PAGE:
Shelley, Percy Bysshe, 1792—1822
Percy Bysshe Shelley was born at Field Place near Horsham, Sussex, eldest son of Sir Timothy Shelley, baronet (1753-1844), and Elizabeth Shelley, née Pilfold (1763-1846). Before going up to Oxford, Shelley toured in the vicinity of Cwm Elan, Wales. After being sent down from Oxford in 1811 for publishing The Necessity of Atheism, Shelley eloped with Harriet Westbrook (1795-1816), travelling to Edinburgh and settling briefly in the Lake District. From 1811 to 1813 he travelled extensively in Ireland, Devon, and North Wales on political and literary missions.
A second phase of travel began with a second elopement in 1814, this time with Mary Godwin, daughter of Mary Wollstonecraft and William Godwin, whom Shelley married after the suicide of his first wife in 1816. In the 1814 tour, Shelley and Mary (joined by Mary's half-sister Claire Clairmont) travelled to France and Switzerland, returning by the Rhine. In 1816, the year after Waterloo marked the true end of the Napoleonic wars, the trio returned to the Continent residing near Lake Geneva. The experiences of the 1814 and 1816 tours form the substance of Mary Shelley and Percy Shelley's jointly written travelogue, History of a Six Weeks Tour, which concludes with the first printing of Shelley's poem, 'Mont Blanc: Lines Written in the Vale of Chamouni'. The Shelleys returned to the continent in 1818, touring Italy extensively before settling near Pisa. Shelley's travel letters to Thomas Love Peacock (1785-1866; ODNB) from 1818 to 1819 were partly intended for publication, although after Shelley's death in 1822, they would not appear until Mary Shelley's edition, Essays, Letters from Abroad (1840 ).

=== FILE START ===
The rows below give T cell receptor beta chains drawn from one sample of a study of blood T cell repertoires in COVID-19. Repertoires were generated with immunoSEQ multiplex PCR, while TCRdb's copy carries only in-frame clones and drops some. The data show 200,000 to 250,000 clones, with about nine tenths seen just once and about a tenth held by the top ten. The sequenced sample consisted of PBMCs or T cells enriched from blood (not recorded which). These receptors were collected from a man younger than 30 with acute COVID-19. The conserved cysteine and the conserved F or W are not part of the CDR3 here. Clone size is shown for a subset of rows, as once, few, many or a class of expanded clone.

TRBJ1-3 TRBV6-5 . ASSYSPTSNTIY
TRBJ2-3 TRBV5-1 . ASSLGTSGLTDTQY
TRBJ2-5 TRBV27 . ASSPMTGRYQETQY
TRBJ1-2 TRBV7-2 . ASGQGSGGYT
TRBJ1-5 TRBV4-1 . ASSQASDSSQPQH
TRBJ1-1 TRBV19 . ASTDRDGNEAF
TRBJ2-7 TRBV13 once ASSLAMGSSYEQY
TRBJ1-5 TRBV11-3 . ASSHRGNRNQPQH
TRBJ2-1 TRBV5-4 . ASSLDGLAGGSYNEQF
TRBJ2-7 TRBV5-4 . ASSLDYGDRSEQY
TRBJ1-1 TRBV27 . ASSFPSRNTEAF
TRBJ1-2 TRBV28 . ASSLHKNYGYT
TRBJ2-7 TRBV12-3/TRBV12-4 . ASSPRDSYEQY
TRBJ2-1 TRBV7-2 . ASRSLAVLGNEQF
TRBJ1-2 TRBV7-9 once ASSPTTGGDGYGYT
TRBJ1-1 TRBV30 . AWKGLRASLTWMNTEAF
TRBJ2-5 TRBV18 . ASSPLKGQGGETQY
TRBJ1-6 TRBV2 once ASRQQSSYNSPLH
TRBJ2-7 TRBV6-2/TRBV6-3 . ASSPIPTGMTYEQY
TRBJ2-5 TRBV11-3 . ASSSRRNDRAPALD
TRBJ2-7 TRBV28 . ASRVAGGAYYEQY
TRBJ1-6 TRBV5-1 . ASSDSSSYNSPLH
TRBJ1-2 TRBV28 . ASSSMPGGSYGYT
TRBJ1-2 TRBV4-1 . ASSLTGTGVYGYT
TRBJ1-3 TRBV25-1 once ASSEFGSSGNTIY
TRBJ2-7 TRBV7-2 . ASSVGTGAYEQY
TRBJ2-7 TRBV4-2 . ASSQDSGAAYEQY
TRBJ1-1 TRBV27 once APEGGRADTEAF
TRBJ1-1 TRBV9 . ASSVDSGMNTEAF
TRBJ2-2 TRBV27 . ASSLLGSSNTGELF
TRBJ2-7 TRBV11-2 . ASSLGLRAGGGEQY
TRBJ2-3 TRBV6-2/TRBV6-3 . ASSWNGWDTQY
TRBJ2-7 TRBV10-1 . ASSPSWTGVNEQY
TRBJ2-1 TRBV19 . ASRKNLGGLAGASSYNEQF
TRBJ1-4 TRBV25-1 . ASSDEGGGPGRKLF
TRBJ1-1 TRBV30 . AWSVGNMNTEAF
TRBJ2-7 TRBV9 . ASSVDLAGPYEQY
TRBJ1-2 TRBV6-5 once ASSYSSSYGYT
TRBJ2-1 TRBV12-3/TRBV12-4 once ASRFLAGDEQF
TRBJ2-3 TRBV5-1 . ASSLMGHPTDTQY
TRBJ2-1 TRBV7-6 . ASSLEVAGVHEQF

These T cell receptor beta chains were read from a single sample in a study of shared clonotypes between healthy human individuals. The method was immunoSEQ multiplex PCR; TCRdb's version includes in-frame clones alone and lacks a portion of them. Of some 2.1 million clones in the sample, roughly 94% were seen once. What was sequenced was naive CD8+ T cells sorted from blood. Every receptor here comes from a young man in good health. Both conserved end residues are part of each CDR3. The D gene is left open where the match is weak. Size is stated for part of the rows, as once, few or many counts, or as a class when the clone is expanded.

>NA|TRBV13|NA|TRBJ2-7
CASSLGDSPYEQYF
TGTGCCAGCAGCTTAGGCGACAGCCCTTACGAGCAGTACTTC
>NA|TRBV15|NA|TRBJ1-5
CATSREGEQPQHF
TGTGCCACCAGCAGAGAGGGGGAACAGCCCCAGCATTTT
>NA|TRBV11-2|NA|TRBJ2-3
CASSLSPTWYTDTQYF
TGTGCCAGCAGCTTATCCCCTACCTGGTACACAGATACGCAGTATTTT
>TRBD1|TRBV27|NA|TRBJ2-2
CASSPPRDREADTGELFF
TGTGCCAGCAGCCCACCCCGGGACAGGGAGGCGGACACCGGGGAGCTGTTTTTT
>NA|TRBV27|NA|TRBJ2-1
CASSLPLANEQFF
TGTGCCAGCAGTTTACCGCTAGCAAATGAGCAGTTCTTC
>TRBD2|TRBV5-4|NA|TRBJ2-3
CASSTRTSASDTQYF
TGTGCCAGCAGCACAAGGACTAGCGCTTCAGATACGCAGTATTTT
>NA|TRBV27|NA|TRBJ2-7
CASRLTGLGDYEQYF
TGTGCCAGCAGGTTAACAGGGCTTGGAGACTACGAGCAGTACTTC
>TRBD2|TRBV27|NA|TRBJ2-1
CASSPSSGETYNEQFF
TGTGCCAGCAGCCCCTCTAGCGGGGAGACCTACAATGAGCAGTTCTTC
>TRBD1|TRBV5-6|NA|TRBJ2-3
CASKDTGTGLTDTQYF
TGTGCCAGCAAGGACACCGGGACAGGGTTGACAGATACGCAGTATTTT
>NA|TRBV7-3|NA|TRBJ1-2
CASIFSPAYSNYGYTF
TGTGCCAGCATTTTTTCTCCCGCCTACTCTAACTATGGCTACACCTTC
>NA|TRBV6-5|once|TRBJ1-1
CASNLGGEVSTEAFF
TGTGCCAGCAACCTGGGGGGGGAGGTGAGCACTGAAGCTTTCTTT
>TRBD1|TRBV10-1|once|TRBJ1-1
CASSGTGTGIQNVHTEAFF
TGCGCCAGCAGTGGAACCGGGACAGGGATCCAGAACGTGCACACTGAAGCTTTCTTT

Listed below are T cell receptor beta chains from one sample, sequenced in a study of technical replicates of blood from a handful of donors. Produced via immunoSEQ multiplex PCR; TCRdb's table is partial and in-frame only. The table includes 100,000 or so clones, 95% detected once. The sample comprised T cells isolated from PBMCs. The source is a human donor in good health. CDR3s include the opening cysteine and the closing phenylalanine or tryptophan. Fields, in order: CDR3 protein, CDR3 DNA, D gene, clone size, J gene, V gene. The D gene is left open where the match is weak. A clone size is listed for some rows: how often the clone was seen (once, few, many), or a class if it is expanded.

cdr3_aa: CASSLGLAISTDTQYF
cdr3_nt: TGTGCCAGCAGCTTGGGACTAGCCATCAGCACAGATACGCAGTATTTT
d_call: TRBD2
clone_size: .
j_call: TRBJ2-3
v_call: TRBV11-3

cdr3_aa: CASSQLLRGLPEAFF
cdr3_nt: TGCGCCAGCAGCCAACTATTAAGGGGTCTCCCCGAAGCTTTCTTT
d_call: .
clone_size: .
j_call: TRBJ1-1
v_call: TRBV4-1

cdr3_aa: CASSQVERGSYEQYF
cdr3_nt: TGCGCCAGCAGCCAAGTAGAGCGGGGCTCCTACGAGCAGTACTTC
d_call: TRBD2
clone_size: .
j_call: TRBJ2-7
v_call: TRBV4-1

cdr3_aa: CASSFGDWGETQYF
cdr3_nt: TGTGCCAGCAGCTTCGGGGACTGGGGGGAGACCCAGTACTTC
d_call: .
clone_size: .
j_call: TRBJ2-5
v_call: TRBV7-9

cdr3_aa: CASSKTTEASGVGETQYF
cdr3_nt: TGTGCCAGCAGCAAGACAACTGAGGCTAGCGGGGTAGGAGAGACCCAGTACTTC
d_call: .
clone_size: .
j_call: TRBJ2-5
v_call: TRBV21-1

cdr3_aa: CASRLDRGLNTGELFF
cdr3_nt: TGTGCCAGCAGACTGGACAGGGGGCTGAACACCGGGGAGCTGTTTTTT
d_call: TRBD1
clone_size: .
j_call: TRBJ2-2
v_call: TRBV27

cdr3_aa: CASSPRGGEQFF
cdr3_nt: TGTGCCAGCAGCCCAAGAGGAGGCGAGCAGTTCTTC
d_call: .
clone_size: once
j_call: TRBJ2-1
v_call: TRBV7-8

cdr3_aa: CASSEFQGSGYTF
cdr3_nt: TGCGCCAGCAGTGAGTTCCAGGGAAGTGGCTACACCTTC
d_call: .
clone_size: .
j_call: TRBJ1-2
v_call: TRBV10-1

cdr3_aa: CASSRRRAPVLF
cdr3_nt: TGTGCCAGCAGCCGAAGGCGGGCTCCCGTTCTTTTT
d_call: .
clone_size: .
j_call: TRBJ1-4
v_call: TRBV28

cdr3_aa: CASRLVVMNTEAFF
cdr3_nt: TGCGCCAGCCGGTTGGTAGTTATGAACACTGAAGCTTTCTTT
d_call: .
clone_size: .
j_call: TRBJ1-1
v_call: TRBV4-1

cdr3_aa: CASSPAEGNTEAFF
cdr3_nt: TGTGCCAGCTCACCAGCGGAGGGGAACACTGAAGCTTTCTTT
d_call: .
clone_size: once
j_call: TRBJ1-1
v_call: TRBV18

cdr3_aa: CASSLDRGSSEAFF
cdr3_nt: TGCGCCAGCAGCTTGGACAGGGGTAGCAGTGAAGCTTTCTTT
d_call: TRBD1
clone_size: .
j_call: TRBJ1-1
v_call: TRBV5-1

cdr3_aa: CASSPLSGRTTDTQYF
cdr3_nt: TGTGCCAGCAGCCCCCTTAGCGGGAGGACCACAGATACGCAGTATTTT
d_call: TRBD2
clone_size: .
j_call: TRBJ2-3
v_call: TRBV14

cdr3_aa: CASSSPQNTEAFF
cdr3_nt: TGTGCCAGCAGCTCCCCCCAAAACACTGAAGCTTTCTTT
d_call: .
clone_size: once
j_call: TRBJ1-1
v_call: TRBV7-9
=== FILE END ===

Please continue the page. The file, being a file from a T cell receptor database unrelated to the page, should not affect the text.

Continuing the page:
Colbert, Benjamin 'Shelley, Travel, and Tourism'. The Oxford Handbook of Percy Bysshe Shelley. Ed. Michael O'Neill and Anthony Howe, with Madeleine Callaghan. Oxford: Oxford University Press, 2013. 594-608.
O'Neill, Michael. ‘Shelley, Percy Bysshe (1792–1822)’. ODNB.
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